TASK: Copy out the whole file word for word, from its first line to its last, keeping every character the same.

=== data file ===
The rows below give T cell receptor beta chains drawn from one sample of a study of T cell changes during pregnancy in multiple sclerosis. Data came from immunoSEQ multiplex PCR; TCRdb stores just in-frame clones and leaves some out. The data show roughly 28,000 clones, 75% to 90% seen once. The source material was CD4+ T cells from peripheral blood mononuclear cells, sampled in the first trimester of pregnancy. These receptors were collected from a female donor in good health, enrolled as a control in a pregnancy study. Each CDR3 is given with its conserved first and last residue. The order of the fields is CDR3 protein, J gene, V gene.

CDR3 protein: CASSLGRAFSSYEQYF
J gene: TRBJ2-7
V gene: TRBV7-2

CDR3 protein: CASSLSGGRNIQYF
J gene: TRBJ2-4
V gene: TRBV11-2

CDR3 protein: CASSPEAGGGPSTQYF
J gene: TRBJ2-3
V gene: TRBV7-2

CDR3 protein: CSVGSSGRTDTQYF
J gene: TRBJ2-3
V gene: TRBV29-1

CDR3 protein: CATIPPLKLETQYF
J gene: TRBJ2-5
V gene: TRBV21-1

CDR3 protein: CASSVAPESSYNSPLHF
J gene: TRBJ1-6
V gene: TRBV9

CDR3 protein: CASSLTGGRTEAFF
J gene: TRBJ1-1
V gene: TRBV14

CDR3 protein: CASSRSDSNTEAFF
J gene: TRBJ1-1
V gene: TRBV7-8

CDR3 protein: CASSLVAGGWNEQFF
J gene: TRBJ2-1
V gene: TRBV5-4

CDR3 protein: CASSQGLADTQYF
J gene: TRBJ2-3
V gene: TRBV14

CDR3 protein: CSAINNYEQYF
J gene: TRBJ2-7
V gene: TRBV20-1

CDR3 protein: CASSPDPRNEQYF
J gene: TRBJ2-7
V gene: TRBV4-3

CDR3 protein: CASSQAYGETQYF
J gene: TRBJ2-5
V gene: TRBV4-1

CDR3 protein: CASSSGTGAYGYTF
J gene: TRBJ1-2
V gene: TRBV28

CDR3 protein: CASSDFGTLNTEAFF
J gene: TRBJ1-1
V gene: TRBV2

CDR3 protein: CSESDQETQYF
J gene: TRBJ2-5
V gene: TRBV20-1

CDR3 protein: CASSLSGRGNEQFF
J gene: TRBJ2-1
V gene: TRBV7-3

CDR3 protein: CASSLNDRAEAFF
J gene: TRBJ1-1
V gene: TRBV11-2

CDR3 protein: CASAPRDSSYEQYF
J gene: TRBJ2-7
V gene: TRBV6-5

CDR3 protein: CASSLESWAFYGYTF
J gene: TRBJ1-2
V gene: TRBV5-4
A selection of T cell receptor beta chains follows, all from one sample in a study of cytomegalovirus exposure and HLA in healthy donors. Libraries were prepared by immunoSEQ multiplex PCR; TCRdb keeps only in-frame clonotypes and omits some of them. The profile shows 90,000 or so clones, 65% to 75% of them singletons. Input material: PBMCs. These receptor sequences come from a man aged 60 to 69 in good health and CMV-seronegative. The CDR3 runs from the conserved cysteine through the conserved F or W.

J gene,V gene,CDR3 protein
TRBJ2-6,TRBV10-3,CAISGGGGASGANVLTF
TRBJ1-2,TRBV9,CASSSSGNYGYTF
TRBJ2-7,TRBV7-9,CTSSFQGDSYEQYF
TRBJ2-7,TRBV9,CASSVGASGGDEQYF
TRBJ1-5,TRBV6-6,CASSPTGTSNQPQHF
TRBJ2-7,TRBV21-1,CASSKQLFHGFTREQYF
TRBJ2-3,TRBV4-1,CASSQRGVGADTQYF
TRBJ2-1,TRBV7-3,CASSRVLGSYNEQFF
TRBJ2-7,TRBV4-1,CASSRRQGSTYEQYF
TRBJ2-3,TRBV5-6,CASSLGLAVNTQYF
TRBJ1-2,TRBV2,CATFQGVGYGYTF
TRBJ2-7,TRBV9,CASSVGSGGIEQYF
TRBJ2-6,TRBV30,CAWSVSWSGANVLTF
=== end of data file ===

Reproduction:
The rows below give T cell receptor beta chains drawn from one sample of a study of T cell changes during pregnancy in multiple sclerosis. Data came from immunoSEQ multiplex PCR; TCRdb stores just in-frame clones and leaves some out. The data show roughly 28,000 clones, 75% to 90% seen once. The source material was CD4+ T cells from peripheral blood mononuclear cells, sampled in the first trimester of pregnancy. These receptors were collected from a female donor in good health, enrolled as a control in a pregnancy study. Each CDR3 is given with its conserved first and last residue. The order of the fields is CDR3 protein, J gene, V gene.

CDR3 protein: CASSLGRAFSSYEQYF
J gene: TRBJ2-7
V gene: TRBV7-2

CDR3 protein: CASSLSGGRNIQYF
J gene: TRBJ2-4
V gene: TRBV11-2

CDR3 protein: CASSPEAGGGPSTQYF
J gene: TRBJ2-3
V gene: TRBV7-2

CDR3 protein: CSVGSSGRTDTQYF
J gene: TRBJ2-3
V gene: TRBV29-1

CDR3 protein: CATIPPLKLETQYF
J gene: TRBJ2-5
V gene: TRBV21-1

CDR3 protein: CASSVAPESSYNSPLHF
J gene: TRBJ1-6
V gene: TRBV9

CDR3 protein: CASSLTGGRTEAFF
J gene: TRBJ1-1
V gene: TRBV14

CDR3 protein: CASSRSDSNTEAFF
J gene: TRBJ1-1
V gene: TRBV7-8

CDR3 protein: CASSLVAGGWNEQFF
J gene: TRBJ2-1
V gene: TRBV5-4

CDR3 protein: CASSQGLADTQYF
J gene: TRBJ2-3
V gene: TRBV14

CDR3 protein: CSAINNYEQYF
J gene: TRBJ2-7
V gene: TRBV20-1

CDR3 protein: CASSPDPRNEQYF
J gene: TRBJ2-7
V gene: TRBV4-3

CDR3 protein: CASSQAYGETQYF
J gene: TRBJ2-5
V gene: TRBV4-1

CDR3 protein: CASSSGTGAYGYTF
J gene: TRBJ1-2
V gene: TRBV28

CDR3 protein: CASSDFGTLNTEAFF
J gene: TRBJ1-1
V gene: TRBV2

CDR3 protein: CSESDQETQYF
J gene: TRBJ2-5
V gene: TRBV20-1

CDR3 protein: CASSLSGRGNEQFF
J gene: TRBJ2-1
V gene: TRBV7-3

CDR3 protein: CASSLNDRAEAFF
J gene: TRBJ1-1
V gene: TRBV11-2

CDR3 protein: CASAPRDSSYEQYF
J gene: TRBJ2-7
V gene: TRBV6-5

CDR3 protein: CASSLESWAFYGYTF
J gene: TRBJ1-2
V gene: TRBV5-4
A selection of T cell receptor beta chains follows, all from one sample in a study of cytomegalovirus exposure and HLA in healthy donors. Libraries were prepared by immunoSEQ multiplex PCR; TCRdb keeps only in-frame clonotypes and omits some of them. The profile shows 90,000 or so clones, 65% to 75% of them singletons. Input material: PBMCs. These receptor sequences come from a man aged 60 to 69 in good health and CMV-seronegative. The CDR3 runs from the conserved cysteine through the conserved F or W.

J gene,V gene,CDR3 protein
TRBJ2-6,TRBV10-3,CAISGGGGASGANVLTF
TRBJ1-2,TRBV9,CASSSSGNYGYTF
TRBJ2-7,TRBV7-9,CTSSFQGDSYEQYF
TRBJ2-7,TRBV9,CASSVGASGGDEQYF
TRBJ1-5,TRBV6-6,CASSPTGTSNQPQHF
TRBJ2-7,TRBV21-1,CASSKQLFHGFTREQYF
TRBJ2-3,TRBV4-1,CASSQRGVGADTQYF
TRBJ2-1,TRBV7-3,CASSRVLGSYNEQFF
TRBJ2-7,TRBV4-1,CASSRRQGSTYEQYF
TRBJ2-3,TRBV5-6,CASSLGLAVNTQYF
TRBJ1-2,TRBV2,CATFQGVGYGYTF
TRBJ2-7,TRBV9,CASSVGSGGIEQYF
TRBJ2-6,TRBV30,CAWSVSWSGANVLTF